Our resulting graph looks like this:
As you can see, a single contract may have multiple awards, as different suppliers are providing different parts of the initial tender. Finally, let’s select the Contract Awards…
… and pull in the suppliers:
We finally end up with the graph below. The graph includes close to 5000 Entities in total, with slightly over 1000 Legal Entity / Company Entities that were awarded a contract. A solid start for a lead list.
The large, dark blue nodes highlight the largest, or most “central”, suppliers, as we’ve sized the nodes by the number of incoming links. Another pattern you can spot is a small green node surrounded by many red nodes, and finally blue nodes - these are examples of large contracts that have many awards to different suppliers. Chains of nodes that are mostly “linear” are usually smaller contracts by, and awarded to, companies that only occur once or twice in the dataset. Similarly, small star-shaped patterns are either small groups of contracts awarded to the same supplier or issued by the same Entity. Below is a detailed hierarchical view of a single subgraph of issuer, contract, awards and suppliers:
The 20 most “active” suppliers make up for 312 Contract Awards (1838 total) of 153 Contracts (1120 total) by 98 Contract Authorities (747 total) (names redacted to protect suppliers, see below):
Our final graph includes potential suppliers from at least 31 countries, primarily within Europe. The UK, Poland, Ireland, Slovenia and Sweden are the most represented. Below is a list of the top 20 most-represented countries, ordered by the number of potential suppliers found there.
It’s important to keep in mind that not all of the companies we identified are likely to be viable suppliers of PPE. Here are a few factors that have influenced our analysis:
- The initial search results will have contained some false positives - not every contract exactly matched what we were looking for!
- The data we base our analysis on is a selected range of public procurement datasets up to 2018. That means that it is by no means complete, and not in all cases up to date (some companies may no longer exist, and institutions may have changed their suppliers). If more procurement data becomes available within Aleph, we may update this analysis.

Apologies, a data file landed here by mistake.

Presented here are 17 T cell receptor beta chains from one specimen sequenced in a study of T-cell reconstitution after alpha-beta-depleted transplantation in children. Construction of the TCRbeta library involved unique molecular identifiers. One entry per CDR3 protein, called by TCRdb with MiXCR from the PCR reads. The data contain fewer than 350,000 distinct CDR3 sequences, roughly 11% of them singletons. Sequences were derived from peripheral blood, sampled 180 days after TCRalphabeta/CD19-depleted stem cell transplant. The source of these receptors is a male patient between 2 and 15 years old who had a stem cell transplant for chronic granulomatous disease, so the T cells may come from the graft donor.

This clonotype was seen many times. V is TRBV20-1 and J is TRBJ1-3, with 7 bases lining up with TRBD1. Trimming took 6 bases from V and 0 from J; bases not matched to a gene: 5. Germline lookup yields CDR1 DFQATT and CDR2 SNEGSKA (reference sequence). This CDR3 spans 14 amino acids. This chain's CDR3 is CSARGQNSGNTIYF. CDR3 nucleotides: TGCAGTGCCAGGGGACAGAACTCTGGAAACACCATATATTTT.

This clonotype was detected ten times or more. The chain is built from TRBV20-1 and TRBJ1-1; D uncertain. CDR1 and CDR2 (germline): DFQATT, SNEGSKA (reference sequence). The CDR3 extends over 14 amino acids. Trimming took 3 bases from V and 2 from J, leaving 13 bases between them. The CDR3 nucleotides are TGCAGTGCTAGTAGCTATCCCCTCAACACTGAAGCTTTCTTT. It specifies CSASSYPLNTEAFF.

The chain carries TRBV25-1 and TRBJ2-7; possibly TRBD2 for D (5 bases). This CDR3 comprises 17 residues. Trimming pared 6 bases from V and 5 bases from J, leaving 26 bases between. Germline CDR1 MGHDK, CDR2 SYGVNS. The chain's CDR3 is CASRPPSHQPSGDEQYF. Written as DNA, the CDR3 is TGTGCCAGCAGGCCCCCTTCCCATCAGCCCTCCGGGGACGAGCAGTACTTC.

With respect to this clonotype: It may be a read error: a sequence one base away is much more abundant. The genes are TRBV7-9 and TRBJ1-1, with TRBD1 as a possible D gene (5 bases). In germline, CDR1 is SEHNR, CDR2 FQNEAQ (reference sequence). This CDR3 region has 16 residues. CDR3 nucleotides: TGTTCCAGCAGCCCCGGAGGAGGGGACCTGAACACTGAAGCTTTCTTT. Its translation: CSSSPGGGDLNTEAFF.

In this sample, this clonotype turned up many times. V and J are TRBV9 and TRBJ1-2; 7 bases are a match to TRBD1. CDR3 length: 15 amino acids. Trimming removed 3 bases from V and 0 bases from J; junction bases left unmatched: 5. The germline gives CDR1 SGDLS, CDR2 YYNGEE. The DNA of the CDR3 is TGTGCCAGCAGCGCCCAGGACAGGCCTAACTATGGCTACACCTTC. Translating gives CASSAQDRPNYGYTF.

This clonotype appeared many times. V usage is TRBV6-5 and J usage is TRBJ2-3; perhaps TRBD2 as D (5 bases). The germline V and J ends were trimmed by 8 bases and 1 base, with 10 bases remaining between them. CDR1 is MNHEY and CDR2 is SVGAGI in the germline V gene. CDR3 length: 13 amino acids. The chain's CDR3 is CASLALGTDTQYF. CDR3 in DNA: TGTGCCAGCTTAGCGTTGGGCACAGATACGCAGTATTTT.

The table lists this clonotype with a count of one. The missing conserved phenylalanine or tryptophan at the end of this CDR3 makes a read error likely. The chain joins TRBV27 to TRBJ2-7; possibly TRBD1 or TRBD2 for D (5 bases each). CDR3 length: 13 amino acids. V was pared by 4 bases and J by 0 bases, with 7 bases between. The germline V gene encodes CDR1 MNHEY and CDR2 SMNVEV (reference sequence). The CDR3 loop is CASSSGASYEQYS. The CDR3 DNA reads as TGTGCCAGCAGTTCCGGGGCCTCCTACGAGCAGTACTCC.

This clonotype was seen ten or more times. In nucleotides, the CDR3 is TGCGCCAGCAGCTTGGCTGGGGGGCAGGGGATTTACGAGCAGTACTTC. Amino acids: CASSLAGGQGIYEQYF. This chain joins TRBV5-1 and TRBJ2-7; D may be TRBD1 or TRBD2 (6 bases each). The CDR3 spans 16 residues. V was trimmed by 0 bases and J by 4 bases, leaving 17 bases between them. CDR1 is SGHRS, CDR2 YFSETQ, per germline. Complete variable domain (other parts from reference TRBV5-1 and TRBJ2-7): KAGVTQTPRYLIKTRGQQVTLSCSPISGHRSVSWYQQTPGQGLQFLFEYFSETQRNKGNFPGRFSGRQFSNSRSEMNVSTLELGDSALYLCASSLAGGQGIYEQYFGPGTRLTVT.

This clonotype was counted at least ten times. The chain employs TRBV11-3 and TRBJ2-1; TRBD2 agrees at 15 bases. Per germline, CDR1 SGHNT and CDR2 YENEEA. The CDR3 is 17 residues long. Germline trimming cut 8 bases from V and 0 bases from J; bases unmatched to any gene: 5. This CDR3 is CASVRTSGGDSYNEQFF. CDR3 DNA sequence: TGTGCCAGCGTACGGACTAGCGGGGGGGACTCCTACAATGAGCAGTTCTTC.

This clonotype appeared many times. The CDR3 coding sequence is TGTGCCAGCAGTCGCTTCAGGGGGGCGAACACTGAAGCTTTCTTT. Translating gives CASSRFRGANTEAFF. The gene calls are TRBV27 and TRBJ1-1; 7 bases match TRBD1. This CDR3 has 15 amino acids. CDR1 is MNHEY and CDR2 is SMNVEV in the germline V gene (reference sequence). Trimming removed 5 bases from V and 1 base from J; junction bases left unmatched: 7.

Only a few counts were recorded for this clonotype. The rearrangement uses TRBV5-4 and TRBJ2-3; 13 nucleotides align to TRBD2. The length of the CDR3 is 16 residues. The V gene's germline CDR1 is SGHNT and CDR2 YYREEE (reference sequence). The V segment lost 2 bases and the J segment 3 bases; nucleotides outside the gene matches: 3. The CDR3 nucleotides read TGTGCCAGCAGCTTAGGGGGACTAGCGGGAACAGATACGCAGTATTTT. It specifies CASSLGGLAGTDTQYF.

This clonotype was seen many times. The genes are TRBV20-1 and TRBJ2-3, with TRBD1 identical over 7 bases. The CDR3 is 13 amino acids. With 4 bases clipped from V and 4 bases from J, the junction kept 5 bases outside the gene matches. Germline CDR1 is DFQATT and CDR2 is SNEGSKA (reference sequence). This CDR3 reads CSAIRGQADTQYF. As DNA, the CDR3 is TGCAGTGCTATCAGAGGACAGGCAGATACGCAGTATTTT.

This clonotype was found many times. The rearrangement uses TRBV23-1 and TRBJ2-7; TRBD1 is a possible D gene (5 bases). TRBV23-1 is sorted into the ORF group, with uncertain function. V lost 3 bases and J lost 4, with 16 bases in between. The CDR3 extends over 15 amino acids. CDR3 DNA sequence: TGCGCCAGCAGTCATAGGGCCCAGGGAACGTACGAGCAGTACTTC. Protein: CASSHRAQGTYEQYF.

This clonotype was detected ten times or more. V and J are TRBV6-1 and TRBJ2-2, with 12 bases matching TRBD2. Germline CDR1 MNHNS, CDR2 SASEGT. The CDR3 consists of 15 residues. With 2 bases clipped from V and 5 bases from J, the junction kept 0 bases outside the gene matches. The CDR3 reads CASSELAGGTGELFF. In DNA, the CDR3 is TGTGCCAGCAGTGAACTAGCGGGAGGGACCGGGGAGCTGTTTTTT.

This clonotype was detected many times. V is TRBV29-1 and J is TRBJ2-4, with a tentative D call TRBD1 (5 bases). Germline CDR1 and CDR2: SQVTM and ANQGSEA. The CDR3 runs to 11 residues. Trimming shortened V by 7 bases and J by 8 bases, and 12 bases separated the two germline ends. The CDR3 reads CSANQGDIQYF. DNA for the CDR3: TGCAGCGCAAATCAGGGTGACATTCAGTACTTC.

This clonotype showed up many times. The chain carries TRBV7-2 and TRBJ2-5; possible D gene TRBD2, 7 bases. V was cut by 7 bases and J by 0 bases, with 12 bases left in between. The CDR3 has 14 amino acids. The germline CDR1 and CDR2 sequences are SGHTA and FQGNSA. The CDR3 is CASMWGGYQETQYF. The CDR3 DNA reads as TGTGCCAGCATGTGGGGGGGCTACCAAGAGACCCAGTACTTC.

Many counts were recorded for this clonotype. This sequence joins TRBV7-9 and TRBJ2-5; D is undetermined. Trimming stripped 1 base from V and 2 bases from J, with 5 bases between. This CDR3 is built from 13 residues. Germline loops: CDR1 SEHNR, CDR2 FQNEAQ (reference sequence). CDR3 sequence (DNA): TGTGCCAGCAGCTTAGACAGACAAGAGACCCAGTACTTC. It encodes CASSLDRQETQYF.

- Just because a contract includes PPE, and a supplier among those awarded the contract, we don’t know for sure that this supplier really makes PPE. Their role in the contract may have been for a different product or service.
- Finally, due to the structure of Aleph’s data, there may also be some duplicates in the result set e.g. the same company, but with a slightly different name or address.
Nevertheless, within minutes this analysis yielded a significantly long list of leads that may otherwise have taken hours or days to assemble. It even includes a street address and phone number for many of the listed suppliers.
An important task that remains is to go through the list in depth to verify the viability of each potential supplier. We’re making materials from this investigation available on request, in hope that people will find the information useful and/or contribute additional information.
Please also note that the Aleph Transforms are currently still in early prototyping stage and therefore are not yet available for public use. We will make an announcement when the Transforms are ready for release. Stay tuned by following us on Twitter and LinkedIn and subscribing to our email newsletter !